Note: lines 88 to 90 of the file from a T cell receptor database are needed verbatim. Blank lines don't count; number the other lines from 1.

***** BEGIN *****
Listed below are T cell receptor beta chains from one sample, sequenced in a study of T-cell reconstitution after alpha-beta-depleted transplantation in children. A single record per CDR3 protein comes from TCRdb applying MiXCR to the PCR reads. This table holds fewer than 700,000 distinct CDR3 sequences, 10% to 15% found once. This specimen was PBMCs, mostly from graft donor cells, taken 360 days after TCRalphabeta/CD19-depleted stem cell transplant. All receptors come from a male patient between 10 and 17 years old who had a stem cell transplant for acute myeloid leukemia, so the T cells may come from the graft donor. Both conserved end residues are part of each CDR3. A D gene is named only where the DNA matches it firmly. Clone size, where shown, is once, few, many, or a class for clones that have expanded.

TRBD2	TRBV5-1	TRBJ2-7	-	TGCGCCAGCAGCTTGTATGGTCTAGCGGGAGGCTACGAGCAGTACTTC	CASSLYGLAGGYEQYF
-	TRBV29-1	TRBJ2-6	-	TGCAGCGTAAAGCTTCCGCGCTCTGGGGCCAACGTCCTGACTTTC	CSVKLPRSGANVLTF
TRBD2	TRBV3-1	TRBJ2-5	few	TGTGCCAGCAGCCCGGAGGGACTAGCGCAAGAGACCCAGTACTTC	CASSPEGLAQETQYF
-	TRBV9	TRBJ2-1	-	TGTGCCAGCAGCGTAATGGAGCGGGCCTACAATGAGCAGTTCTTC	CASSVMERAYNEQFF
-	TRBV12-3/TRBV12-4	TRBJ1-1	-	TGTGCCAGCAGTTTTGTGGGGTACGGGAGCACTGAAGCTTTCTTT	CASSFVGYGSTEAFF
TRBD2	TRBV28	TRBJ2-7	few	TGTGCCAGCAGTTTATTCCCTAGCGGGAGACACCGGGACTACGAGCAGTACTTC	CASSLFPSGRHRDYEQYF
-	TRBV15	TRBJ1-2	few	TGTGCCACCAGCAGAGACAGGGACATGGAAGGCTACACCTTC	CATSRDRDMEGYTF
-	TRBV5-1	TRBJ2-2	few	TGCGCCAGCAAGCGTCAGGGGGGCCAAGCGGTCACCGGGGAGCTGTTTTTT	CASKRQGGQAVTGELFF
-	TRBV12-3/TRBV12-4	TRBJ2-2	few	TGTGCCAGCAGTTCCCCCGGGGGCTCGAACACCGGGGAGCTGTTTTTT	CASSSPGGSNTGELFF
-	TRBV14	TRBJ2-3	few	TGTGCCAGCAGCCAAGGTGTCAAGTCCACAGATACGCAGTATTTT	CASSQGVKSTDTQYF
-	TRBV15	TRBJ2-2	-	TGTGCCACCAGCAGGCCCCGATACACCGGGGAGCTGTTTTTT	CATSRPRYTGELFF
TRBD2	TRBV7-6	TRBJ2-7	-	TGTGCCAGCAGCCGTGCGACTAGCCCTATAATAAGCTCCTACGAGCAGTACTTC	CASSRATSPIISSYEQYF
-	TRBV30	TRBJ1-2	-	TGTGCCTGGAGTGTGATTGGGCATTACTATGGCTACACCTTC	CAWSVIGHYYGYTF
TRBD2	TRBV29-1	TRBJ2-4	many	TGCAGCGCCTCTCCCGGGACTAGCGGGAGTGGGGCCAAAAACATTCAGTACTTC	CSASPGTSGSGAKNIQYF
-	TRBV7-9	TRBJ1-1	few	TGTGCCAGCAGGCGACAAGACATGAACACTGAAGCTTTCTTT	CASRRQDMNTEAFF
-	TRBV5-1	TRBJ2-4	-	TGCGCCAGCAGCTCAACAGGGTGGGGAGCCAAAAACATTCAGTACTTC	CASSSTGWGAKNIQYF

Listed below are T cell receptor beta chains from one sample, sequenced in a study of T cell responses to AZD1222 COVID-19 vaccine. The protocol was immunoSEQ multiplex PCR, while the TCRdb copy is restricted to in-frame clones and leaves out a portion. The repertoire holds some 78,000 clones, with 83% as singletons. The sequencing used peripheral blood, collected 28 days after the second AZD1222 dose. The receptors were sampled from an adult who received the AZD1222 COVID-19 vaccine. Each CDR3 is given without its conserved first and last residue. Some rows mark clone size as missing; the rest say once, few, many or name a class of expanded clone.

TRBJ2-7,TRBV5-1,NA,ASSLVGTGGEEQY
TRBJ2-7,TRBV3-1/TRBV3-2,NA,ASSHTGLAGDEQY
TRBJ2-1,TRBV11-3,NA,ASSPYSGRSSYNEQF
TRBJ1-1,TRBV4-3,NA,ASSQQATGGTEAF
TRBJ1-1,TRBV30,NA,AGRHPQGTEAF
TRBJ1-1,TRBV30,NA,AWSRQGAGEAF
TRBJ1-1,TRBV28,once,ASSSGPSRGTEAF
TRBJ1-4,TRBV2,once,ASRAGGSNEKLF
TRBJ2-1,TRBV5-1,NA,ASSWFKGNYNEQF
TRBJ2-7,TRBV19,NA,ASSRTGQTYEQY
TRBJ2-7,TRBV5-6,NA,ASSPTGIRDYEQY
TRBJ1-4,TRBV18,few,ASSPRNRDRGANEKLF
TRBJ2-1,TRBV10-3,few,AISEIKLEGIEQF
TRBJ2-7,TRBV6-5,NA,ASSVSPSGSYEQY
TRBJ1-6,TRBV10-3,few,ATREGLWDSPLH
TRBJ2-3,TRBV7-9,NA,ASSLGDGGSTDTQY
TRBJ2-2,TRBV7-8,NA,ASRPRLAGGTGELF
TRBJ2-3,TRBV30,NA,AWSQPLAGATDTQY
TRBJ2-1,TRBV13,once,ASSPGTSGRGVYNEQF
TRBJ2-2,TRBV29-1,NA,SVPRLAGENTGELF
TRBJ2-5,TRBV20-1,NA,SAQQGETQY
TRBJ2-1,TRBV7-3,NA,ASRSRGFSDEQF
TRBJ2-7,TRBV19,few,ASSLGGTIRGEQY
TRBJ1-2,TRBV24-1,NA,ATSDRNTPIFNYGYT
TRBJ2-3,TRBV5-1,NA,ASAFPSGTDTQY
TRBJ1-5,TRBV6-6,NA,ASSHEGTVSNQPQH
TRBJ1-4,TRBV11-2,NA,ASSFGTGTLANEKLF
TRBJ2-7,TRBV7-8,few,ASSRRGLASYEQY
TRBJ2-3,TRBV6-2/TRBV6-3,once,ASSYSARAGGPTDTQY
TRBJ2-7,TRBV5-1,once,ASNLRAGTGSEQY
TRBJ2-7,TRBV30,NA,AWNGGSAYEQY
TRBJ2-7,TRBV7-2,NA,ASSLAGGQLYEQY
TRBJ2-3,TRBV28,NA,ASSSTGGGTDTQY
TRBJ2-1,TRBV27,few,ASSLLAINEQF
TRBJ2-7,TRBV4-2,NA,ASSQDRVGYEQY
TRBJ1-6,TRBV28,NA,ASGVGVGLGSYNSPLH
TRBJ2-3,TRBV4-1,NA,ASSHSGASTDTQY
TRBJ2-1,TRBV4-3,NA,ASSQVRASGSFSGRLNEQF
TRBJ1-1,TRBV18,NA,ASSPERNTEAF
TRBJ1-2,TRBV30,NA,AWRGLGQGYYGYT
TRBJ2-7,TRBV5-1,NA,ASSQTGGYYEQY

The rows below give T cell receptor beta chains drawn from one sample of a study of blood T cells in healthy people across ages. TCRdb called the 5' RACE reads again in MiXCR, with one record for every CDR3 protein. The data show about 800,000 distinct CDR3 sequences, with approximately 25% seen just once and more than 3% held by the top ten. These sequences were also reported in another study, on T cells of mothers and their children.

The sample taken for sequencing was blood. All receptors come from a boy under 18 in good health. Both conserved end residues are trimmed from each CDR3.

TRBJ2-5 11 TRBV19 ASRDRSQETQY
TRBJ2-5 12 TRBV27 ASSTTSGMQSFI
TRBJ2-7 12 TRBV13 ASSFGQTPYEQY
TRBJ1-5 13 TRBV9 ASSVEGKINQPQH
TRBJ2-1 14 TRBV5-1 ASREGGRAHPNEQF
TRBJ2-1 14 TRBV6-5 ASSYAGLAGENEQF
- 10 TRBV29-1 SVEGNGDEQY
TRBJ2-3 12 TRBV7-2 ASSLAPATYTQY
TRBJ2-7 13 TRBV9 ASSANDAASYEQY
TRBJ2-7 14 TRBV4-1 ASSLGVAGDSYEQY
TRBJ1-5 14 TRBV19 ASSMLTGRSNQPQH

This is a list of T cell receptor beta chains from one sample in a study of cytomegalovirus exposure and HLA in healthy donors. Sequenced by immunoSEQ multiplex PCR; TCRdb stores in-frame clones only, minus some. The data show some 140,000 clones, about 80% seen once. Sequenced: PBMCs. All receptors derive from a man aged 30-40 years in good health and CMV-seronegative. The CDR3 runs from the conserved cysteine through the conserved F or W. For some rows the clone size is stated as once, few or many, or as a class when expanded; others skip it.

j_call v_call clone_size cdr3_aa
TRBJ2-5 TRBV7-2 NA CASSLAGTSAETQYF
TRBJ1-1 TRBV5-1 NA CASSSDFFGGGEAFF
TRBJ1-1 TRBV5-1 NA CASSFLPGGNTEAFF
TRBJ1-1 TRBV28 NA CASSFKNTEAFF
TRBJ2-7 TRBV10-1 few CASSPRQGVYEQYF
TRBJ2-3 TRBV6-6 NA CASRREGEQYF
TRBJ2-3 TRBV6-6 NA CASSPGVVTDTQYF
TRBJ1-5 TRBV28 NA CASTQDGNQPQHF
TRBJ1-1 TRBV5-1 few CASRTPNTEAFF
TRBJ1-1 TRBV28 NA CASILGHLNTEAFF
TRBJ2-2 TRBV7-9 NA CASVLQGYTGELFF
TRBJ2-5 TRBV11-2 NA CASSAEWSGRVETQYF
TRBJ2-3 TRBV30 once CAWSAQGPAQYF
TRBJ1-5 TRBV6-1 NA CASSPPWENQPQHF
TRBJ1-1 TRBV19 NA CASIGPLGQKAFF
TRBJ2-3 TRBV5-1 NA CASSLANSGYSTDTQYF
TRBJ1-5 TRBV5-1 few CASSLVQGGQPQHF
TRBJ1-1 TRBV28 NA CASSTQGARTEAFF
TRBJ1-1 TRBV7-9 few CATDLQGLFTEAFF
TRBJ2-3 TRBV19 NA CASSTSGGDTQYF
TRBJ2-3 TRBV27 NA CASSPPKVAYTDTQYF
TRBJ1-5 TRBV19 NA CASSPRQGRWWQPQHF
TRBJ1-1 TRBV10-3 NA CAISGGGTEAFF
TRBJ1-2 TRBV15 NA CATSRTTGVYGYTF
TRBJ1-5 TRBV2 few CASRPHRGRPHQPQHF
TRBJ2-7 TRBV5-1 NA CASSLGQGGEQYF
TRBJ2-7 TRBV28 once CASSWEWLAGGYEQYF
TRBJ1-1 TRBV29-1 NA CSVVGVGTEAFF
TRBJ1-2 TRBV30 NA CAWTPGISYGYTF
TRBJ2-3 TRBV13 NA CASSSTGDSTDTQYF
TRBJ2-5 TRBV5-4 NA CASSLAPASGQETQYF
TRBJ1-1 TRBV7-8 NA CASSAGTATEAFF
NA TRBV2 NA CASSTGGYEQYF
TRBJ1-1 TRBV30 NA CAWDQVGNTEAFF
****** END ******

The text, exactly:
TRBJ1-5 TRBV6-1 NA CASSPPWENQPQHF
TRBJ1-1 TRBV19 NA CASIGPLGQKAFF
TRBJ2-3 TRBV5-1 NA CASSLANSGYSTDTQYF